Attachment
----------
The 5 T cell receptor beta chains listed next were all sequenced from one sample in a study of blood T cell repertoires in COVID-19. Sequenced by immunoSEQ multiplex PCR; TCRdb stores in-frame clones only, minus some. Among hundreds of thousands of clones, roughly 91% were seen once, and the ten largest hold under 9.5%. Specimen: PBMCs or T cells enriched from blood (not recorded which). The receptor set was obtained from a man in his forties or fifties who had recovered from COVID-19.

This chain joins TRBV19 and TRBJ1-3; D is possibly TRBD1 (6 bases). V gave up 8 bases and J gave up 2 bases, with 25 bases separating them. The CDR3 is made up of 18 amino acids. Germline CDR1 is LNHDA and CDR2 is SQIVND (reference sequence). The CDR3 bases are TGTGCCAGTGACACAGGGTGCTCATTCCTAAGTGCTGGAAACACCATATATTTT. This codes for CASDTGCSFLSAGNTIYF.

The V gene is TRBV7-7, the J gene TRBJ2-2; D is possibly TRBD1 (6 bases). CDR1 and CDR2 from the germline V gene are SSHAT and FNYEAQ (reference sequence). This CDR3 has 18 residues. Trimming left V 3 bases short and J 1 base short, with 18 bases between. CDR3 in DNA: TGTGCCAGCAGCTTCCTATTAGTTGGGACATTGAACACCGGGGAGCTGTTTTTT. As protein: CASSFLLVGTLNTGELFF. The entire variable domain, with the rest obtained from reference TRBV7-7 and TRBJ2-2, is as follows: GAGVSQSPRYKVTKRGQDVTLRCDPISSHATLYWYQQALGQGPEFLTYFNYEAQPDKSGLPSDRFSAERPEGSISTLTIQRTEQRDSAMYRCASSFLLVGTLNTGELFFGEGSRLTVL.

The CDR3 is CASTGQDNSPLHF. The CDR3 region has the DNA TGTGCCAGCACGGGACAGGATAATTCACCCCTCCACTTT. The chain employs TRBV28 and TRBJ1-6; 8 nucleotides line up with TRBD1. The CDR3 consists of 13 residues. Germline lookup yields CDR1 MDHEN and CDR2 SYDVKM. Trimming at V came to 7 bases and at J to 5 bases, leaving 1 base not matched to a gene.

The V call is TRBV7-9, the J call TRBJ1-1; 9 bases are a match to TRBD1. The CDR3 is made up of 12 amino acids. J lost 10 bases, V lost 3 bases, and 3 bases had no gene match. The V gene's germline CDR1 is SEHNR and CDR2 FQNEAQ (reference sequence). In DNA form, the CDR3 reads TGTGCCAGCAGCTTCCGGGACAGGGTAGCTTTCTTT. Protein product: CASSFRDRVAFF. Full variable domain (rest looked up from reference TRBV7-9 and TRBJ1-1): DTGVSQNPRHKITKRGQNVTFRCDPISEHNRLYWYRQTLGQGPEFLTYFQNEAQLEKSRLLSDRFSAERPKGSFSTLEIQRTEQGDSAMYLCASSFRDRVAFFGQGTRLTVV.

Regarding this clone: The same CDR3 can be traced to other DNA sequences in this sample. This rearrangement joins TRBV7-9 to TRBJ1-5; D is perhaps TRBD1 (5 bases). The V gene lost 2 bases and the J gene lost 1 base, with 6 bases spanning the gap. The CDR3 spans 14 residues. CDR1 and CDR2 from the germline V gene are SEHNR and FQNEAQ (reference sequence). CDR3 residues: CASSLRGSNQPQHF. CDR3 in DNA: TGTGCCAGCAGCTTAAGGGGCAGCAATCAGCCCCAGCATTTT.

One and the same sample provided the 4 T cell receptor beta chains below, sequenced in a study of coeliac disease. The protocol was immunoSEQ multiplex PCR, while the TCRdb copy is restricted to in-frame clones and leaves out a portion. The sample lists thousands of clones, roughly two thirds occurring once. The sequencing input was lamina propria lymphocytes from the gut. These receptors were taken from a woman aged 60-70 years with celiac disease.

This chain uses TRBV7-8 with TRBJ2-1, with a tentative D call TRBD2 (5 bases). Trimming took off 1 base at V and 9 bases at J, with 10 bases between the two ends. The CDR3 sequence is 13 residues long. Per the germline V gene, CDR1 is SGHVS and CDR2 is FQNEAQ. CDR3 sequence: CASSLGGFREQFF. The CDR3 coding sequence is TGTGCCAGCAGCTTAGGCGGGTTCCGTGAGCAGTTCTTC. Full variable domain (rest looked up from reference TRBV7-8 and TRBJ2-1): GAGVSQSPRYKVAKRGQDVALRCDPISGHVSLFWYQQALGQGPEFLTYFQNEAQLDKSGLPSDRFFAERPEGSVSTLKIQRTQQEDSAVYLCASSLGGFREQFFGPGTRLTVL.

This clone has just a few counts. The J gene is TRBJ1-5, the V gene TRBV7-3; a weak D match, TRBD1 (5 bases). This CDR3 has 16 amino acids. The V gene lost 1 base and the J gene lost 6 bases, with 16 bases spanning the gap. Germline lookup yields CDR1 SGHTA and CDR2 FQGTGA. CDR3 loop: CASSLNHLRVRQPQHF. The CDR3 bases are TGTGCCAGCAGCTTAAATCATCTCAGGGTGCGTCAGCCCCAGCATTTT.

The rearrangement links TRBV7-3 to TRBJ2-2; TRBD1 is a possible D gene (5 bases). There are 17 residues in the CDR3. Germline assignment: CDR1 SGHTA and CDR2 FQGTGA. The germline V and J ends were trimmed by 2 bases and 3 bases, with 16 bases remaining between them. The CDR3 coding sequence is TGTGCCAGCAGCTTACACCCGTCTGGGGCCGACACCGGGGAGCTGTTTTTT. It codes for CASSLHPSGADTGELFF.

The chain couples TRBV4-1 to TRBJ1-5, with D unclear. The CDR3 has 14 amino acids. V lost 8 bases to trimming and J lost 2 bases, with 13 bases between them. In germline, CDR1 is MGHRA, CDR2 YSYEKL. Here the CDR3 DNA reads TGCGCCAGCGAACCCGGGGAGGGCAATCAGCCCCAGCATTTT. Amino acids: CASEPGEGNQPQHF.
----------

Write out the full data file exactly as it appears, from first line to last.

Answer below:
The 5 T cell receptor beta chains listed next were all sequenced from one sample in a study of blood T cell repertoires in COVID-19. Sequenced by immunoSEQ multiplex PCR; TCRdb stores in-frame clones only, minus some. Among hundreds of thousands of clones, roughly 91% were seen once, and the ten largest hold under 9.5%. Specimen: PBMCs or T cells enriched from blood (not recorded which). The receptor set was obtained from a man in his forties or fifties who had recovered from COVID-19.

This chain joins TRBV19 and TRBJ1-3; D is possibly TRBD1 (6 bases). V gave up 8 bases and J gave up 2 bases, with 25 bases separating them. The CDR3 is made up of 18 amino acids. Germline CDR1 is LNHDA and CDR2 is SQIVND (reference sequence). The CDR3 bases are TGTGCCAGTGACACAGGGTGCTCATTCCTAAGTGCTGGAAACACCATATATTTT. This codes for CASDTGCSFLSAGNTIYF.

The V gene is TRBV7-7, the J gene TRBJ2-2; D is possibly TRBD1 (6 bases). CDR1 and CDR2 from the germline V gene are SSHAT and FNYEAQ (reference sequence). This CDR3 has 18 residues. Trimming left V 3 bases short and J 1 base short, with 18 bases between. CDR3 in DNA: TGTGCCAGCAGCTTCCTATTAGTTGGGACATTGAACACCGGGGAGCTGTTTTTT. As protein: CASSFLLVGTLNTGELFF. The entire variable domain, with the rest obtained from reference TRBV7-7 and TRBJ2-2, is as follows: GAGVSQSPRYKVTKRGQDVTLRCDPISSHATLYWYQQALGQGPEFLTYFNYEAQPDKSGLPSDRFSAERPEGSISTLTIQRTEQRDSAMYRCASSFLLVGTLNTGELFFGEGSRLTVL.

The CDR3 is CASTGQDNSPLHF. The CDR3 region has the DNA TGTGCCAGCACGGGACAGGATAATTCACCCCTCCACTTT. The chain employs TRBV28 and TRBJ1-6; 8 nucleotides line up with TRBD1. The CDR3 consists of 13 residues. Germline lookup yields CDR1 MDHEN and CDR2 SYDVKM. Trimming at V came to 7 bases and at J to 5 bases, leaving 1 base not matched to a gene.

The V call is TRBV7-9, the J call TRBJ1-1; 9 bases are a match to TRBD1. The CDR3 is made up of 12 amino acids. J lost 10 bases, V lost 3 bases, and 3 bases had no gene match. The V gene's germline CDR1 is SEHNR and CDR2 FQNEAQ (reference sequence). In DNA form, the CDR3 reads TGTGCCAGCAGCTTCCGGGACAGGGTAGCTTTCTTT. Protein product: CASSFRDRVAFF. Full variable domain (rest looked up from reference TRBV7-9 and TRBJ1-1): DTGVSQNPRHKITKRGQNVTFRCDPISEHNRLYWYRQTLGQGPEFLTYFQNEAQLEKSRLLSDRFSAERPKGSFSTLEIQRTEQGDSAMYLCASSFRDRVAFFGQGTRLTVV.

Regarding this clone: The same CDR3 can be traced to other DNA sequences in this sample. This rearrangement joins TRBV7-9 to TRBJ1-5; D is perhaps TRBD1 (5 bases). The V gene lost 2 bases and the J gene lost 1 base, with 6 bases spanning the gap. The CDR3 spans 14 residues. CDR1 and CDR2 from the germline V gene are SEHNR and FQNEAQ (reference sequence). CDR3 residues: CASSLRGSNQPQHF. CDR3 in DNA: TGTGCCAGCAGCTTAAGGGGCAGCAATCAGCCCCAGCATTTT.

One and the same sample provided the 4 T cell receptor beta chains below, sequenced in a study of coeliac disease. The protocol was immunoSEQ multiplex PCR, while the TCRdb copy is restricted to in-frame clones and leaves out a portion. The sample lists thousands of clones, roughly two thirds occurring once. The sequencing input was lamina propria lymphocytes from the gut. These receptors were taken from a woman aged 60-70 years with celiac disease.

This chain uses TRBV7-8 with TRBJ2-1, with a tentative D call TRBD2 (5 bases). Trimming took off 1 base at V and 9 bases at J, with 10 bases between the two ends. The CDR3 sequence is 13 residues long. Per the germline V gene, CDR1 is SGHVS and CDR2 is FQNEAQ. CDR3 sequence: CASSLGGFREQFF. The CDR3 coding sequence is TGTGCCAGCAGCTTAGGCGGGTTCCGTGAGCAGTTCTTC. Full variable domain (rest looked up from reference TRBV7-8 and TRBJ2-1): GAGVSQSPRYKVAKRGQDVALRCDPISGHVSLFWYQQALGQGPEFLTYFQNEAQLDKSGLPSDRFFAERPEGSVSTLKIQRTQQEDSAVYLCASSLGGFREQFFGPGTRLTVL.

This clone has just a few counts. The J gene is TRBJ1-5, the V gene TRBV7-3; a weak D match, TRBD1 (5 bases). This CDR3 has 16 amino acids. The V gene lost 1 base and the J gene lost 6 bases, with 16 bases spanning the gap. Germline lookup yields CDR1 SGHTA and CDR2 FQGTGA. CDR3 loop: CASSLNHLRVRQPQHF. The CDR3 bases are TGTGCCAGCAGCTTAAATCATCTCAGGGTGCGTCAGCCCCAGCATTTT.

The rearrangement links TRBV7-3 to TRBJ2-2; TRBD1 is a possible D gene (5 bases). There are 17 residues in the CDR3. Germline assignment: CDR1 SGHTA and CDR2 FQGTGA. The germline V and J ends were trimmed by 2 bases and 3 bases, with 16 bases remaining between them. The CDR3 coding sequence is TGTGCCAGCAGCTTACACCCGTCTGGGGCCGACACCGGGGAGCTGTTTTTT. It codes for CASSLHPSGADTGELFF.

The chain couples TRBV4-1 to TRBJ1-5, with D unclear. The CDR3 has 14 amino acids. V lost 8 bases to trimming and J lost 2 bases, with 13 bases between them. In germline, CDR1 is MGHRA, CDR2 YSYEKL. Here the CDR3 DNA reads TGCGCCAGCGAACCCGGGGAGGGCAATCAGCCCCAGCATTTT. Amino acids: CASEPGEGNQPQHF.